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By: Tad Simons | Posted: 04/11/2014
If you’ve read anything about the version of Mozart’s The Magic Flute that the Minnesota Opera is presenting in the next couple of weeks, you already know that it’s unlike any other Magic Flute you’ll ever see. But until you’ve actually seen it, you won’t appreciate how truly different and original this production is. It is no understatement to say that this is a bizarrely, mind-blowingly imaginative re-interpretation of the Mozart classic, one that pulls history, technology, symbolism, and storytelling together to create an experience that is totally contemporary in every way, yet full of historical echoes and clever embellishments that are at once enchanting, disturbing, and—at times—ludicrous.
Opera traditionalists might bristle at the fact that 90 percent of this production is actually a movie—or, to be more precise, a projection of moving images on a white screen with which the singers interact. Ledges and swiveled doors at different levels allow the singers to appear at various places on the screen, defying gravity while the projection plays on around them. Much of the time there is little for the singers to do except stand still on a platform and sing, but the experience is anything but static, because the animation onscreen is full of motion and energy. Even when the actors are standing still, the animation is often designed to create the illusion of motion. For instance, The Queen of the Night in this production is a giant spider that engulfs the entire stage with her limbs—but the only visible part of the singer is her head; the rest is a big cartoon.
The overall experience is more like watching a movie than seeing an opera, but the magic of it is that the integration of live performance is so seamless and elegant that you sometimes can’t tell which is which. At other times, the animators deliberately remind you that you’re basically watching an elaborate cartoon—for instance, when the top half of a character is visible, and their bottom half is doing the can-can. I can’t comment on the singing because I only saw the final rehearsal, when many of the singers were holding back to save their voices, but it hardly matters. The singing isn’t what you’re going to be talking about on the way back to your car.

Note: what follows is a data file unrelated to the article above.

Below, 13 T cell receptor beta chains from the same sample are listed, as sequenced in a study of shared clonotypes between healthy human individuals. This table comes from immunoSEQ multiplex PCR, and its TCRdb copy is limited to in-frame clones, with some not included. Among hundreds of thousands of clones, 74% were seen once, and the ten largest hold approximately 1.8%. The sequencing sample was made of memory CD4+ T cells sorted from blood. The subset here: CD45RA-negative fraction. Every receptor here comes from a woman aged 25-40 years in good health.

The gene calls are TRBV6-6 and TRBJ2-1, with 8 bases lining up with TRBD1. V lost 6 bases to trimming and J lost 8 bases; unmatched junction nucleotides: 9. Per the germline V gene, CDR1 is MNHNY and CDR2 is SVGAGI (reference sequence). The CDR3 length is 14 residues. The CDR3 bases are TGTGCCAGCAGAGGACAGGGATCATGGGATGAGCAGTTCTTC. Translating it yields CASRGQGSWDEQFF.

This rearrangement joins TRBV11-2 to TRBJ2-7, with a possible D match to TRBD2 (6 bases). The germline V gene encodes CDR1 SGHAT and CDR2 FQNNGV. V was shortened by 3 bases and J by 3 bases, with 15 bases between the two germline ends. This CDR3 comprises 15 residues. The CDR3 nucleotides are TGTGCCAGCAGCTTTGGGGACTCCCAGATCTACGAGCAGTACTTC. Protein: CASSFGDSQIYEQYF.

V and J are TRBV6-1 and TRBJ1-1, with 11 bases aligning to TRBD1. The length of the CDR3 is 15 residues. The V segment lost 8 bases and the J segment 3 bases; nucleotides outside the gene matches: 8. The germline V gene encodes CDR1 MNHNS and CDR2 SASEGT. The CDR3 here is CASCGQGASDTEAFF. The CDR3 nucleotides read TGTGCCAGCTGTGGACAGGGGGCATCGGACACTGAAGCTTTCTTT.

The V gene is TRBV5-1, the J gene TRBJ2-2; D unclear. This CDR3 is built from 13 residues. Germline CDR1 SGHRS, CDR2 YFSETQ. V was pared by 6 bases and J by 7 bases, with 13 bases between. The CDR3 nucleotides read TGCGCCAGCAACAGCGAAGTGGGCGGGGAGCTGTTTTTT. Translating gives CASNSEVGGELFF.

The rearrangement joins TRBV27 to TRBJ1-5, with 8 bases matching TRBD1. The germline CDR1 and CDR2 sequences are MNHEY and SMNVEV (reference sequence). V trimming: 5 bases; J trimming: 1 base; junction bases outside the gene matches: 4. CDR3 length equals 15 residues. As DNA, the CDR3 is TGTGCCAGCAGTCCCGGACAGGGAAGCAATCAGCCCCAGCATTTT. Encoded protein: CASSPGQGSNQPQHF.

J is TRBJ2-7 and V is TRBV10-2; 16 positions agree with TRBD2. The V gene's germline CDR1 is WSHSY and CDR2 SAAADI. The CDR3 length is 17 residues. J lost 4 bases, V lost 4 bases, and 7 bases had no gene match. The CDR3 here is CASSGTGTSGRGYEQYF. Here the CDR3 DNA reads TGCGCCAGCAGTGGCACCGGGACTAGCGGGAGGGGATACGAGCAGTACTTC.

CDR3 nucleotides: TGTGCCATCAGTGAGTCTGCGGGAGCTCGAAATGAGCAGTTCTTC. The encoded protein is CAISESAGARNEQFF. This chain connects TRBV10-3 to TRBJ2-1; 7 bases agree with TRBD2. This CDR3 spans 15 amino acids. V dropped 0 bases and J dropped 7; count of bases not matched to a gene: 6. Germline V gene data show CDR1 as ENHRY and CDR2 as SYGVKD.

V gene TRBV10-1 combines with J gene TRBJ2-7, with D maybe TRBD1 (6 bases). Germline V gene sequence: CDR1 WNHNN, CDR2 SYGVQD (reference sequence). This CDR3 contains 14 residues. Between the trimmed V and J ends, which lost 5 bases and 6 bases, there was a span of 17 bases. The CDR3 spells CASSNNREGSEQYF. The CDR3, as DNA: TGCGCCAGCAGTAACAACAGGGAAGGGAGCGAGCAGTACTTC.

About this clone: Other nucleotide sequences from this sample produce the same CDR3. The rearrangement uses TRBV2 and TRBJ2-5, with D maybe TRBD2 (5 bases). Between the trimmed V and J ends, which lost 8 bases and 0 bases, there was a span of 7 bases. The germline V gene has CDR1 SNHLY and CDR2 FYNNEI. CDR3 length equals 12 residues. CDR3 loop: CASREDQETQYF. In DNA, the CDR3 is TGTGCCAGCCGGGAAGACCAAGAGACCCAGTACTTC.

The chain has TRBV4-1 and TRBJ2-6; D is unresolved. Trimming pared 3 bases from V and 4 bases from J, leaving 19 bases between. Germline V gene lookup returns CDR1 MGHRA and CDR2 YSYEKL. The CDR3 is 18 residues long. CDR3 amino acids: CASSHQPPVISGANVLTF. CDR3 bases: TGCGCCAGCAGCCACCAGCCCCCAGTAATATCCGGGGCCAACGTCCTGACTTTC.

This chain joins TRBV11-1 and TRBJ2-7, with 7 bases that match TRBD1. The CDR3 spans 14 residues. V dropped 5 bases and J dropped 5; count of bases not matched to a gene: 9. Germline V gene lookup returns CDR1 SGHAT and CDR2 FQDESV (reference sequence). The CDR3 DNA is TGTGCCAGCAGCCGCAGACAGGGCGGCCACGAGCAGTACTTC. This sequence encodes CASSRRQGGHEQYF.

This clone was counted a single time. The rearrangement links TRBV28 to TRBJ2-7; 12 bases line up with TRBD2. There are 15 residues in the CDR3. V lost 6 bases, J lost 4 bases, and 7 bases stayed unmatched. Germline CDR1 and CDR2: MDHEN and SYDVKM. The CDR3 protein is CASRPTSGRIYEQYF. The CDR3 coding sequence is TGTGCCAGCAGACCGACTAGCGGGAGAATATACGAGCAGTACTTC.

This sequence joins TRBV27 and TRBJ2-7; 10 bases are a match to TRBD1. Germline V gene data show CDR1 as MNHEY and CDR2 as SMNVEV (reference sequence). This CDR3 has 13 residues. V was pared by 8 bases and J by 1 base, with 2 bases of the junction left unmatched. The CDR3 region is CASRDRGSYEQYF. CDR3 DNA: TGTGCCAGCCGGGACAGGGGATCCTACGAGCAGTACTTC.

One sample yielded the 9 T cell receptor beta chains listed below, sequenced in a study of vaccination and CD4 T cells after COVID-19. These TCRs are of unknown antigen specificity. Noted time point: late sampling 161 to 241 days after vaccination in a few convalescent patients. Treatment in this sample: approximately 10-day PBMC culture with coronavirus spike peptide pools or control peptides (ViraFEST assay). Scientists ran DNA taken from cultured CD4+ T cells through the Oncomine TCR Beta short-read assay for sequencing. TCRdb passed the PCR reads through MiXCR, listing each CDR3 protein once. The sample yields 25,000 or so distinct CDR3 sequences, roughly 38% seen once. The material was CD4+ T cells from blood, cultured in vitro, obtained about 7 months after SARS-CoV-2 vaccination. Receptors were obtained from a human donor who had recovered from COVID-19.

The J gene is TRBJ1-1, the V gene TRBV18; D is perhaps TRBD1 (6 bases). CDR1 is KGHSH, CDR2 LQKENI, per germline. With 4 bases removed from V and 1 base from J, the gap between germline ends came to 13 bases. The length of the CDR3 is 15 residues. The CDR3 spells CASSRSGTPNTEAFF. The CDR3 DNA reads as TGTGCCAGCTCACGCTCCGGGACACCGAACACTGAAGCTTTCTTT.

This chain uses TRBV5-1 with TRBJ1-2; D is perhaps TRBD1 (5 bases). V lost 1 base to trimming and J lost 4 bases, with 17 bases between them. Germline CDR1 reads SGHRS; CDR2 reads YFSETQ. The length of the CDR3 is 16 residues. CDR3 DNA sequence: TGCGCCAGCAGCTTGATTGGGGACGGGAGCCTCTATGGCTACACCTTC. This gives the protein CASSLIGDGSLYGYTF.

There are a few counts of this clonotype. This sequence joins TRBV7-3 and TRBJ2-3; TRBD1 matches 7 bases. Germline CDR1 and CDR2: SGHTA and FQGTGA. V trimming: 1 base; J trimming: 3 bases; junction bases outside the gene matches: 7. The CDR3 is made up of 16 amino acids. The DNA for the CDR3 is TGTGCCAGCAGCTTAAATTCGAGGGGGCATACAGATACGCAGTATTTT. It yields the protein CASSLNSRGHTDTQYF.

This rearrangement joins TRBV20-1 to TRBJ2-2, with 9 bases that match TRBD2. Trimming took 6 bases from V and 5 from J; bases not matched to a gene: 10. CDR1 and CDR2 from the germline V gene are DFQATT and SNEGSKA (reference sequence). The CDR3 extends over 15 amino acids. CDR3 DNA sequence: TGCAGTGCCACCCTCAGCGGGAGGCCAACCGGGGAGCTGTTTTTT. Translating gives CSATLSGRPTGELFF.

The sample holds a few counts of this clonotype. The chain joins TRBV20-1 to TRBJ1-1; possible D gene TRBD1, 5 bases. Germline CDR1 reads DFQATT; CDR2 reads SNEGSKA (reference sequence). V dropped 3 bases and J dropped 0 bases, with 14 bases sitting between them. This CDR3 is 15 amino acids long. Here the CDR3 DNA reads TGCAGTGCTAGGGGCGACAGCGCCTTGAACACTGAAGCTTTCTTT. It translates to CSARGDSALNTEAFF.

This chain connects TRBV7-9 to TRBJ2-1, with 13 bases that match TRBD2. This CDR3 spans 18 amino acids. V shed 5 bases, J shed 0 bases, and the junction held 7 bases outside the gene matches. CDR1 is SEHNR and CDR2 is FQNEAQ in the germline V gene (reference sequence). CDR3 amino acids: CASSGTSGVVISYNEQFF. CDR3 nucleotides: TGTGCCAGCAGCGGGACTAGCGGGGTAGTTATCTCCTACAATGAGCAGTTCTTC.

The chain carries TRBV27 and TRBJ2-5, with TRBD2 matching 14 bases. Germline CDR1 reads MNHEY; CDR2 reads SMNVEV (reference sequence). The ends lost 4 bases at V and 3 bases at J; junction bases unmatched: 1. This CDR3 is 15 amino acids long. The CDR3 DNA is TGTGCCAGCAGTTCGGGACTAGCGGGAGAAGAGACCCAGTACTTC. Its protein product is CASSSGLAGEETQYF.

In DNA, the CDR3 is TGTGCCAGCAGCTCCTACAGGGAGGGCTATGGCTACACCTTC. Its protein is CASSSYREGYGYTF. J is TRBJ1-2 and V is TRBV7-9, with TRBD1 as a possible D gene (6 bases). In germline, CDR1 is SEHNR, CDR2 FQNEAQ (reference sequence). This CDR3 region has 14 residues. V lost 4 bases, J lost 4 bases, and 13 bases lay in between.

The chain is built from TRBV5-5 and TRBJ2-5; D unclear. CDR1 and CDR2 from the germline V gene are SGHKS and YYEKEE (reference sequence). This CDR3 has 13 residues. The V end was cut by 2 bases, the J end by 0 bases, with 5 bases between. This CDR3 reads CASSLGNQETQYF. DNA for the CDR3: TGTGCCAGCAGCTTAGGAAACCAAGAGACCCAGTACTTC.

Aesthetically, this production—created by Komische Oper Berlin—draws from several styles and time periods. The quietest narrative moments mimic a 1920s silent movie, and there are various references to German film and literature—particularly the servant Monostatos as a character out of Nosferatu—but there’s also plenty of imagery from animé, comics, political cartoons, puppetry, and steampunk, as well as a phantasmagoria of fantastical images that swell and burst on the screen with so much imagination and life that it’s hard not to be wowed.
Then again, by relying primarily on computer-generated animation for most of the imagery, the production team has pretty much removed most of the limitations of live theater. They can throw anything they want up there on the screen, and that’s precisely what they’ve done. To their credit, however, they do allow Papageno, the opera’s comic foil, to have some fun, and the actors’ interactions with the imagery onscreen is often diabolically clever.
In recent years, The Magic Flute has become the A Midsummer Night's Dream of the opera canon, in that it is now apparently ripe for the wildest of interpretations. Julie Taymor’s outlandish Metropolitan Opera version is only one example. Kenneth Branagh released a film version last year set in the trenches of World War I, and people have set it in a hippie commune, a Wild West saloon, and even on the moon. Symbolically, the story is about an epic battle between darkness and light, so using film—an art form of darkness and light—makes plenty of sense. And the stylized cartoonishness of the presentation is wholly in keeping with Mozart’s inherent playfulness, so—though it seems outlandish, and even crazy at times—the logic behind the production holds together.
Whether you will like it or not remains to be seen. But one thing is for sure, you’re never going to forget this production. It’s wild, in the best of all possible ways.
The Minnesota Opera’s The Magic Flute runs from April 12-27 at the Ordway, 612-333-6669
Tad Simons is a contributing editor for Mpls.St.Paul Magazine's arts and entertainmenet section. See bio
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